However, late October is driving a massive wedge in between the potential of what Georgia’s 2016 class could be and what it might wind up being.
Most recruits contacted of late have specifically asked if there are chances will Pruitt survive, but the person that stands out in a major way for recruits is Tracy Rocker. He’s asked about a lot more than you would think. Rocker’s addition to the staff has been one of the best hires in terms of functionality in years. He’s a rock star (sorry).
“We’ve not even considered anything other than Georgia,” said one concerned parent of an uber-talented recruit committed to Georgia. “I mean you have to look around even if its still 99% that’s where (the recruit) wants to go. What happens if they come in with an entirely different scheme?”
Losing out on Mecole Hardman (with his mutant-like powers on the gridiron) or a de-commitment from class flag bearer Jacob Eason would be one of the biggest recruiting meltdowns since the Bulldogs swung and missed with some of the key players in the 2011 class in early January of that year after the inexplicable loss to UCF in the Liberty Bowl on the final day of 2010.
The angst is palpable — nothing good will come from wins over Kentucky, Auburn, Georgia Southern or Georgia Tech. A loss to the Jackets might signal the end of an era no matter what. Georgia coaches, for the most part, can survive losses in SEC play. But consecutive losses to the Jackets (particularly three losses in a row) is the standard-bearer for firing the head coach at Georgia.
Its one of the most disappointing times in Mark Richt’s tenure at Georgia. And as I wrote earlier this week, a full-scale firing of the entire staff would have financial ramifications of at least $7 million. That’s before taking into consideration the compensation for a new coach where the level of expectation of pay is no less than $4 million a year for an SEC head coach… no less; possibly much, much more when considering that coordinators are now making around $1 million a year themselves. Georgia just invested $40 million in coaches and facilities earlier this year — a change could cost the Dawgs about half of that in guaranteed money for a new coaching staff. For all of the talk about Georgia and money — very few $100 million organizations can budget to absorb $50 or $60 million changes, even if those changes come over a few years and not all at once. It still goes on the balance sheet, and that matters.
Also, making wholesale changes to a coaching staff that just had $40 million invested into it earlier this calendar will have ramifications. Sure, it says something about that staff, but it also says something about those who gave that much support financially to what now seems impossible to fix.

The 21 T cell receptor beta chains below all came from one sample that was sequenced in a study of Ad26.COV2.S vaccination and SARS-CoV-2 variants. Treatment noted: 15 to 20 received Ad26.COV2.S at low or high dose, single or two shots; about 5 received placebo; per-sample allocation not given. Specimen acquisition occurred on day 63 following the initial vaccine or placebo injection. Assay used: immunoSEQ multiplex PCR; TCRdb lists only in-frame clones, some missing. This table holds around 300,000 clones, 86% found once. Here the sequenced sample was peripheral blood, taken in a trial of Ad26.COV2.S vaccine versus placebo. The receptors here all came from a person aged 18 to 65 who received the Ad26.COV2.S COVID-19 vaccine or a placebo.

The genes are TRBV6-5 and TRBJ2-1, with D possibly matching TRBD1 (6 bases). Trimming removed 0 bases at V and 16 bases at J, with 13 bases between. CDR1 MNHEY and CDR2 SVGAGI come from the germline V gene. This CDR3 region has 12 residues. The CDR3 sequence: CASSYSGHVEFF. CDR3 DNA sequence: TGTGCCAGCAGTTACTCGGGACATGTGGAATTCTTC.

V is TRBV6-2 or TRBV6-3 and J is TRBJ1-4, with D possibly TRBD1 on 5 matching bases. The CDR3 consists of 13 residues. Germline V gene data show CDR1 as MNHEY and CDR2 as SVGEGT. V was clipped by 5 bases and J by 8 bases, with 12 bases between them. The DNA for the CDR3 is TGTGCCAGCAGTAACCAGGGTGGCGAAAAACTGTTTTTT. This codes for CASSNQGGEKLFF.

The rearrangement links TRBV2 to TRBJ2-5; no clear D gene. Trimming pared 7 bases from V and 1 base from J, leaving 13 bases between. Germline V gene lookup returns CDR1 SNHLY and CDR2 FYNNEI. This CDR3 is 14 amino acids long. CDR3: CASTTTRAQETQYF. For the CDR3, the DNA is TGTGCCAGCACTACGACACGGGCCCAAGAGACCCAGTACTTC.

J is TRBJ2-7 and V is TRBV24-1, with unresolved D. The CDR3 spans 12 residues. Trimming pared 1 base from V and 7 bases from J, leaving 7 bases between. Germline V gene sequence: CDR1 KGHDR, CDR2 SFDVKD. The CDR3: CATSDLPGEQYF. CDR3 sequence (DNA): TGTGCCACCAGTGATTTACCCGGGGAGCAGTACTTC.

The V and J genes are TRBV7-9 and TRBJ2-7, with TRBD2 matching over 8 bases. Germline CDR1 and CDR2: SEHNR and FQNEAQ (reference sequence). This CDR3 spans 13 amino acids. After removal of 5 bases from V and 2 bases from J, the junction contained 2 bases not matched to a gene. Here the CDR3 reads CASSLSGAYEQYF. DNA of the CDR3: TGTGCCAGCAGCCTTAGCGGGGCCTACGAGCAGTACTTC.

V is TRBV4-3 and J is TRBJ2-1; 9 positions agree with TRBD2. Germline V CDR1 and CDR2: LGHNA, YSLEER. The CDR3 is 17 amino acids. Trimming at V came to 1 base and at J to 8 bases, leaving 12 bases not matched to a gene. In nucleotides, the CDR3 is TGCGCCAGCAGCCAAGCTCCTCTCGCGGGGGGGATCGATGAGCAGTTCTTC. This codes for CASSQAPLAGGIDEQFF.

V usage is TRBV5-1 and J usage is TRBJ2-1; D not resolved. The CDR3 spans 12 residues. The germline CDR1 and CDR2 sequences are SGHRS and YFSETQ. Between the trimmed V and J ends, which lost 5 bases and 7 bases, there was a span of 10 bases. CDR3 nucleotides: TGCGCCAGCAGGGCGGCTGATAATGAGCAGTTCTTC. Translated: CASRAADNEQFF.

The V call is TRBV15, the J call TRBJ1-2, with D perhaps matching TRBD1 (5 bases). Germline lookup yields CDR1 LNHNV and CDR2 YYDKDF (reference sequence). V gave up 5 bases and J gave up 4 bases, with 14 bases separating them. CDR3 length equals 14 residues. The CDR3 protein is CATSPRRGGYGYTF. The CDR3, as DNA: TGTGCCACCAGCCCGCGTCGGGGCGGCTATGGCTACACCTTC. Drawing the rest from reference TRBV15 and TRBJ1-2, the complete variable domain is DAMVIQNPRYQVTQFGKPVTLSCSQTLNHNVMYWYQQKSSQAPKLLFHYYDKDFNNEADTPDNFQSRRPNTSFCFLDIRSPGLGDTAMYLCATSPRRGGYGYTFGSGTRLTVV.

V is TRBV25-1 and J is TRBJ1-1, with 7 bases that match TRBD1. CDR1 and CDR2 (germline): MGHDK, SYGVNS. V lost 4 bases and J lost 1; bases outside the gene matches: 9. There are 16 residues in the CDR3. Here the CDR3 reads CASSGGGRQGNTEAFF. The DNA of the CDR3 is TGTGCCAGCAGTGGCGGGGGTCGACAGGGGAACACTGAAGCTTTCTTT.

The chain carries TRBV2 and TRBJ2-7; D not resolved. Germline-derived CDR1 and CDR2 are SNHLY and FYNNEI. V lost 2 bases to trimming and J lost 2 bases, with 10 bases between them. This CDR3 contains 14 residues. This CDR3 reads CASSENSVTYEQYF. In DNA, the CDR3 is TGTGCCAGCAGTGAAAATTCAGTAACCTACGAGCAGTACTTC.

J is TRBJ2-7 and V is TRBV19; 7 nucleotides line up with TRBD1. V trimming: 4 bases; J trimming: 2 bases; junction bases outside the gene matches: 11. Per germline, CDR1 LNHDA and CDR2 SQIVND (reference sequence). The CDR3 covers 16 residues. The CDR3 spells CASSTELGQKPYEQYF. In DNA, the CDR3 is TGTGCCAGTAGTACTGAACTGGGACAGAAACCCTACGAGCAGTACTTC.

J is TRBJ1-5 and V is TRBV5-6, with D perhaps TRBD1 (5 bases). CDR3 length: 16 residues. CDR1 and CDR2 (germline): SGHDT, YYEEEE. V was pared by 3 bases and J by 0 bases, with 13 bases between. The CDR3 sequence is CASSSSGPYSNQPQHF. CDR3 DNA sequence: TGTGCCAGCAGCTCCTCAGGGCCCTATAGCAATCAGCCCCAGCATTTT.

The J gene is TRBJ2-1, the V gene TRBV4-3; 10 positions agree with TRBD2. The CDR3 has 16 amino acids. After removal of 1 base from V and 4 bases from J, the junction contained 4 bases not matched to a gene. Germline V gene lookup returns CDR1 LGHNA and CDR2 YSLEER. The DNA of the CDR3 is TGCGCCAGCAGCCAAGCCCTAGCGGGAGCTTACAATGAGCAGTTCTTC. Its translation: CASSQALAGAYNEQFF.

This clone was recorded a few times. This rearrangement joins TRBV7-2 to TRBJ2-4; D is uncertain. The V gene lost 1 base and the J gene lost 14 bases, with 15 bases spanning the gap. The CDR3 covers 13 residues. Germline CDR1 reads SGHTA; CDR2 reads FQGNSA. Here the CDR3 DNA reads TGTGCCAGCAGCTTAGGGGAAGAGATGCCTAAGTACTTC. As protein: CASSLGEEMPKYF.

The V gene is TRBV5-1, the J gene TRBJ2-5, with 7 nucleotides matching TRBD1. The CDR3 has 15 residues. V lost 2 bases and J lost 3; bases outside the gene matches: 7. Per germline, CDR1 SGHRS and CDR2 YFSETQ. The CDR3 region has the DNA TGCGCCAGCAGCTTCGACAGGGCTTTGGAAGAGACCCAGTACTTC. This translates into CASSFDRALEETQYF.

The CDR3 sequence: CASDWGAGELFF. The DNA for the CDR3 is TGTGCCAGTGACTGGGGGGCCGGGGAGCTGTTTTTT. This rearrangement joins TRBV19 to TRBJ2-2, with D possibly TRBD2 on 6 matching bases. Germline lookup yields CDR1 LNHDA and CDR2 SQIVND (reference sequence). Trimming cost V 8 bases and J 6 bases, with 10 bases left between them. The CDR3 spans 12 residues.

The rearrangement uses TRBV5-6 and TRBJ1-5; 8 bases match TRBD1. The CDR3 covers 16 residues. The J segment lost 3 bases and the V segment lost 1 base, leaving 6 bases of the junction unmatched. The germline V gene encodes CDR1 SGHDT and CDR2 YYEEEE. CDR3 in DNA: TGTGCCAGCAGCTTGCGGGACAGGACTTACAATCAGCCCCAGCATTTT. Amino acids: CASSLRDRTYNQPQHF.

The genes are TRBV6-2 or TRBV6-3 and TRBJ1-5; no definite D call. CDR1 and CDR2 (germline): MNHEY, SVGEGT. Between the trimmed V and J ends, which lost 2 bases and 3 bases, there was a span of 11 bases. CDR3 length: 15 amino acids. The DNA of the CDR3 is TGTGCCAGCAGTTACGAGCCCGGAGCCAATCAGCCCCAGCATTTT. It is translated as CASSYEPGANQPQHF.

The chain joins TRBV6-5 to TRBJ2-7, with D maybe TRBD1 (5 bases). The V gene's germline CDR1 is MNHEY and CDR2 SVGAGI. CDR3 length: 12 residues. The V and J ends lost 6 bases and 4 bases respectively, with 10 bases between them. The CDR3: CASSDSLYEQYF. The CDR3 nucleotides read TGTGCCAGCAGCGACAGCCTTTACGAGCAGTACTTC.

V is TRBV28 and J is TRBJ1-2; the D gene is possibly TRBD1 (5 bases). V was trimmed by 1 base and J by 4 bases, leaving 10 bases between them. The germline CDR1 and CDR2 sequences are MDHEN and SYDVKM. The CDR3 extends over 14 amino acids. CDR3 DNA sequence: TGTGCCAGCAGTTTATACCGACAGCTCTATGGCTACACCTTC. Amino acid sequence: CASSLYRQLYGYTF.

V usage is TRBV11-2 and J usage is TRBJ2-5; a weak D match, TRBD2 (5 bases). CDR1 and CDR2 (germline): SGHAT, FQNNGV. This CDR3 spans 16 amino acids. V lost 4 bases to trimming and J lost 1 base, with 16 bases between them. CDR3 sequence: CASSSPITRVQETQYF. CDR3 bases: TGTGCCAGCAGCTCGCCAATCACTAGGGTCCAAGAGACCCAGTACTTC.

In the summer, as I have written in the past, one trustworthy Georgia staffer told me that no expense was being spared for the sake of football, and that it was a major departure from the past.
“Whatever we want Dean. Shirts? Travel? Whatever. We. Want,” he said. “But I’m worried that they are setting us up so that if we don’t win they’ll fire Coach Richt.”
That’s the real question, and I certainly don’t have the answer to it — will those who have invested in Georgia football under Mark Richt in a way they’ve never done before for any coach be willing to pull the parachute chord 11 months into what seems like a new morning in Athens? Was that investment for football at Georgia, or football at Georgia under Mark Richt?
Its clear, too, that the Board of Regents and, therefore, Morehead very much want Richt to succeed. Morehead has brought a massive change in philosophy to the most visible arm of the institution. Keep in mind that more people know who Mark Richt is than can name the governor of the State of Georgia. I can tell you unequivocally that few people know who in the world the governor of Alabama is - is there any doubt about who coaches the Tide?
The point? The head coach matters in a big way at all of these schools. And while Richt’s admirable life philosophy and actions prove that he’s a better, more genuine man than most — this is about winning and losing on the field. And to his credit Richt has won many, many more times than he’s lost, which is what makes terminating him so difficult.
He’s the devil you know (sorry for that one). And while it might not be perfect - he’s pretty consistent. Pulling the trigger on a winner that’s so well liked with such a huge cost to the reserve fund over the next four years isn’t a simple decision.
This isn’t like firing Dennis Felton, in other words. It is much, much more complex, and there is no can’t-miss coach out there ready to be in Athens tomorrow. Any change would have risk associated with it — major risk.
As it stands today I think Richt will be back in 2016, but the final four (or five) games of the year will go a long way in determining if it is too late to turn this around, or if the $40 million plan is still in motion.